November 25 is observed by the United Nations (UN) as the day for “Elimination of violence against women” all over the world. And we are in the midst of observing 16 days of activism , from November 25 to December 10, the Human Rights Day, to end violence against women.
But on November 27, Hyderabad woke up to the ghastly incident of a a veterinary doctor being raped and murdered. The incident was much ghastlier than the one in 2012 in which a medical student, called “Nirbhaya” by the media, was brutally raped in Delhi. In the Hyderabad case, the girl was raped and murdered and taken to another place and burnt. . Her charred body was found on the street. Oh my dear country, how many more daughters, mothers, and children will have to undergo this????
Violence against women is reported world -wide. According to a global study conducted by the World Health Organisation in 2013, around 35 per cent of women had experienced physical and/or sexual violence. It said that one out of every three women goes through violence at least once in her lifetime. Unfortunately, society is getting immune to such incidents and instead of changing its attitude, chooses to punish the victims instead. Quiet often when any incident of rape or any other form of violence is reported, the victim or survivor is questioned about her clothes, character, her being friends with men and so on, rather than the perpetrator.
We can never forget the rape of the Delhi medical student and the comments and the outrage, which forced the then government to constitute a commission under the late Justice Varma. We, the people of this country, can never forget him for his commitment to justice and the fact that he treated women’s right as human rights and made recommendations, which later became law. But successive governments both at the Centre and state are not really keen on implementing it and the result is the rape of a veterinary doctor of Hyderabad and similar incidents all over the country. As crimes against women continue unabated, a report of the National Crime Research Bureau( NCRB) reveals that nine cases are reported in Bengaluru alone every day.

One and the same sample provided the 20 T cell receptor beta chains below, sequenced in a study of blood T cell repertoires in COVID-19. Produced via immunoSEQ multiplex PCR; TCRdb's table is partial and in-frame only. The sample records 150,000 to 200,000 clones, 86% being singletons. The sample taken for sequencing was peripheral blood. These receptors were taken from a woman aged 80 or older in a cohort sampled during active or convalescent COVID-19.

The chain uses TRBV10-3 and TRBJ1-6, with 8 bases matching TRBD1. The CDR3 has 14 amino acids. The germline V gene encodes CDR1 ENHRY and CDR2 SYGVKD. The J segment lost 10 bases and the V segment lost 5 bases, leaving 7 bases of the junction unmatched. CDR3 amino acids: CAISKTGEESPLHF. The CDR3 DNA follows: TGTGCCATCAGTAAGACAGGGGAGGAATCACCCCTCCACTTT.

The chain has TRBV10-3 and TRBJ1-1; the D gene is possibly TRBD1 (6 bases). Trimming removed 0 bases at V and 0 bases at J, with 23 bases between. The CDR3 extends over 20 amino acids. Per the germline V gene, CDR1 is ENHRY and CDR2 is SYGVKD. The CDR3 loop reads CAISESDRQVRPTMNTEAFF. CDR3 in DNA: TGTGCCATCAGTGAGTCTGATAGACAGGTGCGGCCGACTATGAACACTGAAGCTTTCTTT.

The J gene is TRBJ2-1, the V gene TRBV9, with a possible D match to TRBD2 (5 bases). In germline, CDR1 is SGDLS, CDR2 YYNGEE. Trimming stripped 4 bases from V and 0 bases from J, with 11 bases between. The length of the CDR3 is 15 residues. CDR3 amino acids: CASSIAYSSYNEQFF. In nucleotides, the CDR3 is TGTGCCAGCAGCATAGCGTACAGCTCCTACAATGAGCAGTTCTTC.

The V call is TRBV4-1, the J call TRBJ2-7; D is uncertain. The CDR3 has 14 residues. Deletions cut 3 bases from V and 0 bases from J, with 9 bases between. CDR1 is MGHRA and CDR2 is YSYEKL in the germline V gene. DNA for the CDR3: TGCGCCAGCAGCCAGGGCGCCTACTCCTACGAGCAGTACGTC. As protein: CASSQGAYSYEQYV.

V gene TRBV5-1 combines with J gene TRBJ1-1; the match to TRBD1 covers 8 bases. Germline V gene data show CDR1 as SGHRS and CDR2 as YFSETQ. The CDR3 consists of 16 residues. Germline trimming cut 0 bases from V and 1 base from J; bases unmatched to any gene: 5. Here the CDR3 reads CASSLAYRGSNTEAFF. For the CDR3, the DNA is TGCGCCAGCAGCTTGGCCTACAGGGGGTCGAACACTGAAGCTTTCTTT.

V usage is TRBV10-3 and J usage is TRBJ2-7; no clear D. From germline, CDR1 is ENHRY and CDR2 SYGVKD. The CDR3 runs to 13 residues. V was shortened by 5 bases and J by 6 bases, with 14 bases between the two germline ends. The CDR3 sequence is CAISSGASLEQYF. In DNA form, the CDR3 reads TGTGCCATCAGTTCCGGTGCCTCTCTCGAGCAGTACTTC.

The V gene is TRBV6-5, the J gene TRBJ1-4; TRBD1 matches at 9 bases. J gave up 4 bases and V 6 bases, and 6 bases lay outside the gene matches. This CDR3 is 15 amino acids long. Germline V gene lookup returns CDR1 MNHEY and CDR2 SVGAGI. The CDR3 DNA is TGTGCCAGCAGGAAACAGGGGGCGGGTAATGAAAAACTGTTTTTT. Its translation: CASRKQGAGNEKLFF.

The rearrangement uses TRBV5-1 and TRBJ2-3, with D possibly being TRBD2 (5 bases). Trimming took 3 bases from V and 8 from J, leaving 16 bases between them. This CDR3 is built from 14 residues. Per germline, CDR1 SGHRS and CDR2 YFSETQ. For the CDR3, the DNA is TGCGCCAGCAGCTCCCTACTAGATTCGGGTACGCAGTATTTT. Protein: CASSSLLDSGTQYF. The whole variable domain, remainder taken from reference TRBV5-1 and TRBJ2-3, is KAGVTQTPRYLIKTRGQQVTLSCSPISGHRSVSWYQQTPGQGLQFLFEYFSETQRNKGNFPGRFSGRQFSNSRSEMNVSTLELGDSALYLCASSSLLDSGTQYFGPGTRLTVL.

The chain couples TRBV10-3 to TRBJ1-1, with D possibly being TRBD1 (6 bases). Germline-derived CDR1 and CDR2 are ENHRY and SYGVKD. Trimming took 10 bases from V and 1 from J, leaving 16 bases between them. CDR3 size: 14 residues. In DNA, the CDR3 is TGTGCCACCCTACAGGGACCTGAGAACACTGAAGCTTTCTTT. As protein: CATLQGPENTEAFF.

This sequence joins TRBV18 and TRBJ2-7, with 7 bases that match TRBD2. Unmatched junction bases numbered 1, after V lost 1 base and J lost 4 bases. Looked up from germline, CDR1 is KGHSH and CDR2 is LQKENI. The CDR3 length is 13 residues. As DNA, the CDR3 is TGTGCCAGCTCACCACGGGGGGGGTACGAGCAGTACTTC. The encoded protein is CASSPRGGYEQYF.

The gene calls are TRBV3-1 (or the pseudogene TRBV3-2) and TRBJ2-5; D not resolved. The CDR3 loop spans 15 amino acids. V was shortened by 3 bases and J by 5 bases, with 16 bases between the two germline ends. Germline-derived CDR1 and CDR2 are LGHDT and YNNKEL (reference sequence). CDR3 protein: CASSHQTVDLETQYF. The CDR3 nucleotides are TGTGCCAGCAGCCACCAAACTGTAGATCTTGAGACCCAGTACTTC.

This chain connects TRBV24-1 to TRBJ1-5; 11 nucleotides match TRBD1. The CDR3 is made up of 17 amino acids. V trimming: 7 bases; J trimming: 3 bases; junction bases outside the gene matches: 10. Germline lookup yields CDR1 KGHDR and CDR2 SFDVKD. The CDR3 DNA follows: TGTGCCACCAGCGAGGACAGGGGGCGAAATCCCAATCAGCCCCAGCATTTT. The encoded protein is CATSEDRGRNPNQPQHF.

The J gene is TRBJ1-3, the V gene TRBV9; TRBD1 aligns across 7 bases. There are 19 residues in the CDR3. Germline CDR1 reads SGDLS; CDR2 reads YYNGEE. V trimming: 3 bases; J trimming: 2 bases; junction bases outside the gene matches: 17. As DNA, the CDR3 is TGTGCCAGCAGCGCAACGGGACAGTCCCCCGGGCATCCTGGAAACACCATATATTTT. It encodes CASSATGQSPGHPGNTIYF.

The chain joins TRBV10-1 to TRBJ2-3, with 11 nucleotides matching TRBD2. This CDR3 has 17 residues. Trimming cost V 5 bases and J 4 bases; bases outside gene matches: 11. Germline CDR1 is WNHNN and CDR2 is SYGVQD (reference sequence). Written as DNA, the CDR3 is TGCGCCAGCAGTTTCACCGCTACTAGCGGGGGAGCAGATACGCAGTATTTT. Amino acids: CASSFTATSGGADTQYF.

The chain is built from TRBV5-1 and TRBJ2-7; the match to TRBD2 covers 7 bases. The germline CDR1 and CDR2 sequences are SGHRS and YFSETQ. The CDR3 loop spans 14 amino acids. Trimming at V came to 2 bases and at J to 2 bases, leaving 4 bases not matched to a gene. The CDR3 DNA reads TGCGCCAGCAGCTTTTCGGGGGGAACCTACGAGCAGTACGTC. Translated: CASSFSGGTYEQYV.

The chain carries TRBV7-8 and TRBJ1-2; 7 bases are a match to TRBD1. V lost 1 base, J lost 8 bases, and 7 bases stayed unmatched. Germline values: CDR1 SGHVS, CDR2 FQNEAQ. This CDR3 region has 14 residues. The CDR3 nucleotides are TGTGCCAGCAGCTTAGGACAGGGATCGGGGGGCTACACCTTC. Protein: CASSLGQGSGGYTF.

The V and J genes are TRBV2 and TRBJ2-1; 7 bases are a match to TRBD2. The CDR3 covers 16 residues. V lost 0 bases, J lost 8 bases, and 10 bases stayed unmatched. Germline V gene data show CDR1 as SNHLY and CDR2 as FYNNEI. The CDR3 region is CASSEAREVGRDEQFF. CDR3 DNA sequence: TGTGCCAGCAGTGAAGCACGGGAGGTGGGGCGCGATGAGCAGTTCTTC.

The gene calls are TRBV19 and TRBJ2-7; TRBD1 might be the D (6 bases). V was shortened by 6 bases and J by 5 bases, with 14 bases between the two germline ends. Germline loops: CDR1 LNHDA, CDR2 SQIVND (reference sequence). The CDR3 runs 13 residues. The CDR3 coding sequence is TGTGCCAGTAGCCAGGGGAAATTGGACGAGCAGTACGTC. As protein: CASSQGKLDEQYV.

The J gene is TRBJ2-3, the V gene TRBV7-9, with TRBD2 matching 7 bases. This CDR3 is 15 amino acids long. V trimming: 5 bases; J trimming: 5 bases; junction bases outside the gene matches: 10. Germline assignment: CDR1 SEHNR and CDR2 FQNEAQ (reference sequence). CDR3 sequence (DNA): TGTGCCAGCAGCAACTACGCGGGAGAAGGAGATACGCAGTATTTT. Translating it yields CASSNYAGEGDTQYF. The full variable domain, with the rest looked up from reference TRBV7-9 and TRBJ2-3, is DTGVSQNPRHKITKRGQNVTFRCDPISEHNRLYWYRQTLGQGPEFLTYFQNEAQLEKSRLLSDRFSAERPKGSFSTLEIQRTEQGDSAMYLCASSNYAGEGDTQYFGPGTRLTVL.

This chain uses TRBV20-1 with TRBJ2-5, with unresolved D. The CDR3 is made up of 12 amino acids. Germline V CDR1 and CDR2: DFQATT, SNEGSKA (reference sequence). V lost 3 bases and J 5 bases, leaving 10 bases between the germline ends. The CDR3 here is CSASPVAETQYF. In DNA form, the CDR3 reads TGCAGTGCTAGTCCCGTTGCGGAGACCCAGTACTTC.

There are different kinds of crimes against women and not all are reported, as often a woman is told to remain silent because she is the saviour of our great “culture.”
But we have a Constitution, which guarantees us equal rights and opportunities. Right to life is a fundamental right, and we want a life of dignity. The UN declaration on the “elimination of violence against women” says that “violence against women is a manifestation of historically unequal power relations between men and women” and “violence against women is one of the crucial social mechanisms by which they are forced into a subordinate position compared with men.”
World -wide statistics reveal that at least one out of every three women around the globe has been beaten, coerced into sex or otherwise abused in her lifetime with the abuser being usually someone known to her.
In our country, on the one hand there is ‘Yatra Naryastu Pujynte……(where women are worshipped) and also told ‘Na stree swatantra marhasi’(women don’t deserve freedom). So whenever rapes and other such heinous crimes are reported against women, they are told that this is only to be expected if they cross the Lakshman Rekha!
Recent incidents have also revealed that sexual violence against women is used for cheap political gain by certain political parties or their members. Those who want to take mileage from it recognise the victim and the culprit as representatives of a particular community or religion. This cannot be tolerated. Crime is a crime. It has no religion or boundary. This kind of attribution naturally dilutes and deviates from the main issue and in the process, justice suffers.
The NCRB report also reveals that crimes against women increased in 2017 by 6 per cent over 2016 and 9 per cent over 2015. We dream about safety, and talk of equality and liberty, but is it really there on the agenda of our states?
Now Bengaluru is one of eight cities selected for the “Safe city project,” and safety is being assured through use of closed circuit camera surveillance. Perhaps, in some cases, it may help nab the culprit after the incident. But what we really need to do is to light a torch of enlightenment in the minds of people and change their mindset.
Let us carry forward the spirit of the UN call to eliminate violence against women and pledge to end it. This society should treat women at par with men and give them the respect due to them.C.R. Janardhana is a president of Federation of Karnataka Chambers of Commerce and Industry.
The author is vice-president, All-India Janavadi Mahila Sanghatane, Karnataka...